The name of the tournament, the Astrojet Classic, sounded like a pylon race for commercial pilots who had proved they could miss Jamaica Bay consistently. And even though 54 of the top professional football and major league baseball players would be competing, it seemed on the surface like nothing more significant in golf than another of those member-pro-guest-celebrity affairs that are as much in vogue these days as the cashmere turtleneck. For a couple of reasons, however, the Astrojet Classic turned out to be a stimulating event last week: a football-baseball partnership affair that must rank as the most unusual in the sport until some promoter finds a way to team up a group of civil-rights marchers with their favorite plantation owners.
To begin with, getting a collection of Bart Starrs and Mickey Mantles together is not easy. In fact, there is only one period on the calendar when it is possible, a brief interval from late January into February, the time between the merciful end of pro football and the spring training start of the eight-month-long baseball season.
American Airlines, the inventive sponsor, seized a precious week in there to bring together the two different kinds of gladiators, not to let them display their natural skills, but to socialize and show off a singular lack of sporting talent at another game—with a good deal of money at stake. In fact, the most remarkable aspect of the tournament was the prize money. The airline put up $30,-000 as a purse to rouse the golfing competitiveness of football and baseball players. This was more money than the PGA tour offered in 27 of its tournaments only a decade ago, and the winners, who turned out to be a couple of 13- and 15-handicappers named Bill Mazeroski and Paul Krause, received $5,000 each, which was as much as Ben Hogan got for taking his fourth U.S. Open championship in 1953.
Thus American Airlines proved not only that quarterbacks and pitchers can live happily together, but that golf is continuing to rise faster than the pot-pancake cult.
The athletes dressed their roles every day of the 54-hole partnership competition, which was held at the La Costa Country Club-Spa Hotel, a multimillion-dollar lodge, watering hole, stable, golf and real-estate complex near San Diego that may become the bursitis capital of the world. They wore the alpaca sweaters and the overflap shoes, just like the touring pros. Some of them even played like pros—among them the San Francisco 49ers' John Brodie, the New York Mets' Ralph Terry, the Washington Senators' Ken Harrelson and the San Diego Chargers' Ernie Wright.
But there was something wonderfully hilarious about the rest. Here were guys swinging like both housewives and sluggers, chewing tobacco, hollering, taking three from the sand traps, playing for all of that money and leaving La Costa's members wondering if the course would ever get its bunkers raked again.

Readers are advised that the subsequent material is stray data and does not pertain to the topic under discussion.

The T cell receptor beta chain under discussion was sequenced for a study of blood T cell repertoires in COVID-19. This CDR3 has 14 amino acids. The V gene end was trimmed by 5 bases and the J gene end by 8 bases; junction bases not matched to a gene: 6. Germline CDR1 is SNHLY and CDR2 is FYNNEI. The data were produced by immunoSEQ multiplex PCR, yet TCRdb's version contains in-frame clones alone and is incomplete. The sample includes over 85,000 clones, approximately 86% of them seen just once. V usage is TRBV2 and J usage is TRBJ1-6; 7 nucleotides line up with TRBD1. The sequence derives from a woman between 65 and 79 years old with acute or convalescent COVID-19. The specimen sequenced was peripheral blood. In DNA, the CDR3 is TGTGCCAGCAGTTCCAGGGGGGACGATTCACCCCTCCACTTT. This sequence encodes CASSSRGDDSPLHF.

Among the more interesting sights of the tournament were Willie Mays's line drives from the bunkers, Jim Taylor's Neanderthal stoop over three-foot putts, Mickey Mantle's strike-three follow-through, Chris Burford's ability to race under his own tee shots like the splendid receiver he is, and Norm Snead's pitch-outs—with a wedge. Bob Allison's curving fouls with a driver did not go unnoticed, nor did Mike Ditka's slant-ins with the five-iron. Johnny Unitas was spectacular whenever he tried a roll-out.
It was all great fun, outside and in, for four days—nothing but goofy bogeys, stingers, buffet lines and the music of Murray Arnold's combo on the old bandstand. It was Don Drysdale moving over behind the piano and singing 2 a.m. ballads against a vague montage of Ron Santo, Dave Kocourek, Bob Allison and Don Whitt, the resident pro, behind the drums and bass, and Unitas off to the side bellowing, "Aw-right, let's get after it, here."
And then, of course, there was the inevitable fact that somebody had to win the tournament. The leaders from the opening day, the Pittsburgh Pirates' second baseman, Bill Mazeroski, and the Washington Redskins' defensive safety, Paul Krause, began to think about it. And think. And think. "I can't go out there and play for that kind of dough," said Mazeroski. "Not in front of all those people. I'm starting to choke. On the ball field you've got confidence. You know what you can do. But in golf, with the people so close, and not knowing where the ball is going, it's terrible." Krause said, "This is more pressure than you'll ever feel on a football field. At least there you've got a whole team."
Mazeroski did not know enough about tournament golf to mark his ball properly. He thought you had to put the coin underneath the ball instead of behind it. Krause did not know how to keep score on a best-ball basis. Nor did they know each other. Mazeroski had never even heard of Krause, who was an NFL All-Pro in his rookie year, 1964.